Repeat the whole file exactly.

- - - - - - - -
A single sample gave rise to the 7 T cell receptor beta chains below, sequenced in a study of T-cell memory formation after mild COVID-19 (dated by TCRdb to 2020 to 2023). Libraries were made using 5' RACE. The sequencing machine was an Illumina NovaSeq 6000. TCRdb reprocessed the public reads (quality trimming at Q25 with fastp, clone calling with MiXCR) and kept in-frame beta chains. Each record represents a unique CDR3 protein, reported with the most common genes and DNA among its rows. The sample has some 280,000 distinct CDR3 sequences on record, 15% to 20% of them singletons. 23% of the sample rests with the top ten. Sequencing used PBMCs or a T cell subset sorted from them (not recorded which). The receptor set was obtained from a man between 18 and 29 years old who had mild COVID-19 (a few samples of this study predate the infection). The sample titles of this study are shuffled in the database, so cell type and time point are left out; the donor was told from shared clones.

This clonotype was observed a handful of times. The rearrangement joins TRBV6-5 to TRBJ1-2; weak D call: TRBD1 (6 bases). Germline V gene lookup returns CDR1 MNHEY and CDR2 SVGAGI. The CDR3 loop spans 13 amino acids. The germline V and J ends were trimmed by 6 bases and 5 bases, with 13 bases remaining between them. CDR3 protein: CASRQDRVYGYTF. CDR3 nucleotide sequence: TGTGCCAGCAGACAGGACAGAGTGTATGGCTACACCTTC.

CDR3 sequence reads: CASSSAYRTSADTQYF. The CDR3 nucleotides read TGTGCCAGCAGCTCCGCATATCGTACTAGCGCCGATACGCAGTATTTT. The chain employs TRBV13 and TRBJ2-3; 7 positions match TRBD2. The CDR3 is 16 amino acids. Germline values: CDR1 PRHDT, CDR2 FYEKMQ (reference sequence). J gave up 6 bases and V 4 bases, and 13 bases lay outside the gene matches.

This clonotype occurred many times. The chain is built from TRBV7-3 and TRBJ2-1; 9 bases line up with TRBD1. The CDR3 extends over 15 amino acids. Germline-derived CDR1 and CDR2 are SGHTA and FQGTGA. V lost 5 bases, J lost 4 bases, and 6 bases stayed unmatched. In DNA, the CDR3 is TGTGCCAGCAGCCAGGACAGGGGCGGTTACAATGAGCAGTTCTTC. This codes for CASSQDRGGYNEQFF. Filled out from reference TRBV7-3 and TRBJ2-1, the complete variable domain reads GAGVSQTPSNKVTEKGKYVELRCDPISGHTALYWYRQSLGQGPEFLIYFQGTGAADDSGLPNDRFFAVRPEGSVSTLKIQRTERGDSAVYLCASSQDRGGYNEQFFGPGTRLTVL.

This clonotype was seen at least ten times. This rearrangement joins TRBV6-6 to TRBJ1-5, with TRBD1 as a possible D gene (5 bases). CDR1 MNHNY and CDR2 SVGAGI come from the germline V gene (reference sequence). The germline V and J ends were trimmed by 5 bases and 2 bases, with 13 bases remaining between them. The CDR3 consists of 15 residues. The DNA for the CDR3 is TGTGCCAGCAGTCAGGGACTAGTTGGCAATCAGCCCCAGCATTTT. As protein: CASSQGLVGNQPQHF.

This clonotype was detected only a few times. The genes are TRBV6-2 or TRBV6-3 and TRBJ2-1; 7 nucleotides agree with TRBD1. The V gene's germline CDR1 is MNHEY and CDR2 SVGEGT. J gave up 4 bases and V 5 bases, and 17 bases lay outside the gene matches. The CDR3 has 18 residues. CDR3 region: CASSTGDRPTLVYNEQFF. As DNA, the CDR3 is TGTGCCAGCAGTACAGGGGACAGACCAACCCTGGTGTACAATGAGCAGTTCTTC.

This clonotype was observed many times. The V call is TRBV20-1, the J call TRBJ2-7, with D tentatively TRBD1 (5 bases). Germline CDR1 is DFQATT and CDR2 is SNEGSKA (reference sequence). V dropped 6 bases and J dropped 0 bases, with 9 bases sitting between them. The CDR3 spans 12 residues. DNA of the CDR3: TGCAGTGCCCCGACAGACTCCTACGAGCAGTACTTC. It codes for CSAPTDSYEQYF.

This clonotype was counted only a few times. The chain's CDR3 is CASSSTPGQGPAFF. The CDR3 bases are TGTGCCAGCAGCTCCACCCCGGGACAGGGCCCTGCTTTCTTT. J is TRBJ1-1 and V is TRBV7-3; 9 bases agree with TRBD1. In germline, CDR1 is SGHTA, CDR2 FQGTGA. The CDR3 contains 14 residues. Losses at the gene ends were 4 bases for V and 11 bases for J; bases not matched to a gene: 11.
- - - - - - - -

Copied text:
A single sample gave rise to the 7 T cell receptor beta chains below, sequenced in a study of T-cell memory formation after mild COVID-19 (dated by TCRdb to 2020 to 2023). Libraries were made using 5' RACE. The sequencing machine was an Illumina NovaSeq 6000. TCRdb reprocessed the public reads (quality trimming at Q25 with fastp, clone calling with MiXCR) and kept in-frame beta chains. Each record represents a unique CDR3 protein, reported with the most common genes and DNA among its rows. The sample has some 280,000 distinct CDR3 sequences on record, 15% to 20% of them singletons. 23% of the sample rests with the top ten. Sequencing used PBMCs or a T cell subset sorted from them (not recorded which). The receptor set was obtained from a man between 18 and 29 years old who had mild COVID-19 (a few samples of this study predate the infection). The sample titles of this study are shuffled in the database, so cell type and time point are left out; the donor was told from shared clones.

This clonotype was observed a handful of times. The rearrangement joins TRBV6-5 to TRBJ1-2; weak D call: TRBD1 (6 bases). Germline V gene lookup returns CDR1 MNHEY and CDR2 SVGAGI. The CDR3 loop spans 13 amino acids. The germline V and J ends were trimmed by 6 bases and 5 bases, with 13 bases remaining between them. CDR3 protein: CASRQDRVYGYTF. CDR3 nucleotide sequence: TGTGCCAGCAGACAGGACAGAGTGTATGGCTACACCTTC.

CDR3 sequence reads: CASSSAYRTSADTQYF. The CDR3 nucleotides read TGTGCCAGCAGCTCCGCATATCGTACTAGCGCCGATACGCAGTATTTT. The chain employs TRBV13 and TRBJ2-3; 7 positions match TRBD2. The CDR3 is 16 amino acids. Germline values: CDR1 PRHDT, CDR2 FYEKMQ (reference sequence). J gave up 6 bases and V 4 bases, and 13 bases lay outside the gene matches.

This clonotype occurred many times. The chain is built from TRBV7-3 and TRBJ2-1; 9 bases line up with TRBD1. The CDR3 extends over 15 amino acids. Germline-derived CDR1 and CDR2 are SGHTA and FQGTGA. V lost 5 bases, J lost 4 bases, and 6 bases stayed unmatched. In DNA, the CDR3 is TGTGCCAGCAGCCAGGACAGGGGCGGTTACAATGAGCAGTTCTTC. This codes for CASSQDRGGYNEQFF. Filled out from reference TRBV7-3 and TRBJ2-1, the complete variable domain reads GAGVSQTPSNKVTEKGKYVELRCDPISGHTALYWYRQSLGQGPEFLIYFQGTGAADDSGLPNDRFFAVRPEGSVSTLKIQRTERGDSAVYLCASSQDRGGYNEQFFGPGTRLTVL.

This clonotype was seen at least ten times. This rearrangement joins TRBV6-6 to TRBJ1-5, with TRBD1 as a possible D gene (5 bases). CDR1 MNHNY and CDR2 SVGAGI come from the germline V gene (reference sequence). The germline V and J ends were trimmed by 5 bases and 2 bases, with 13 bases remaining between them. The CDR3 consists of 15 residues. The DNA for the CDR3 is TGTGCCAGCAGTCAGGGACTAGTTGGCAATCAGCCCCAGCATTTT. As protein: CASSQGLVGNQPQHF.

This clonotype was detected only a few times. The genes are TRBV6-2 or TRBV6-3 and TRBJ2-1; 7 nucleotides agree with TRBD1. The V gene's germline CDR1 is MNHEY and CDR2 SVGEGT. J gave up 4 bases and V 5 bases, and 17 bases lay outside the gene matches. The CDR3 has 18 residues. CDR3 region: CASSTGDRPTLVYNEQFF. As DNA, the CDR3 is TGTGCCAGCAGTACAGGGGACAGACCAACCCTGGTGTACAATGAGCAGTTCTTC.

This clonotype was observed many times. The V call is TRBV20-1, the J call TRBJ2-7, with D tentatively TRBD1 (5 bases). Germline CDR1 is DFQATT and CDR2 is SNEGSKA (reference sequence). V dropped 6 bases and J dropped 0 bases, with 9 bases sitting between them. The CDR3 spans 12 residues. DNA of the CDR3: TGCAGTGCCCCGACAGACTCCTACGAGCAGTACTTC. It codes for CSAPTDSYEQYF.

This clonotype was counted only a few times. The chain's CDR3 is CASSSTPGQGPAFF. The CDR3 bases are TGTGCCAGCAGCTCCACCCCGGGACAGGGCCCTGCTTTCTTT. J is TRBJ1-1 and V is TRBV7-3; 9 bases agree with TRBD1. In germline, CDR1 is SGHTA, CDR2 FQGTGA. The CDR3 contains 14 residues. Losses at the gene ends were 4 bases for V and 11 bases for J; bases not matched to a gene: 11.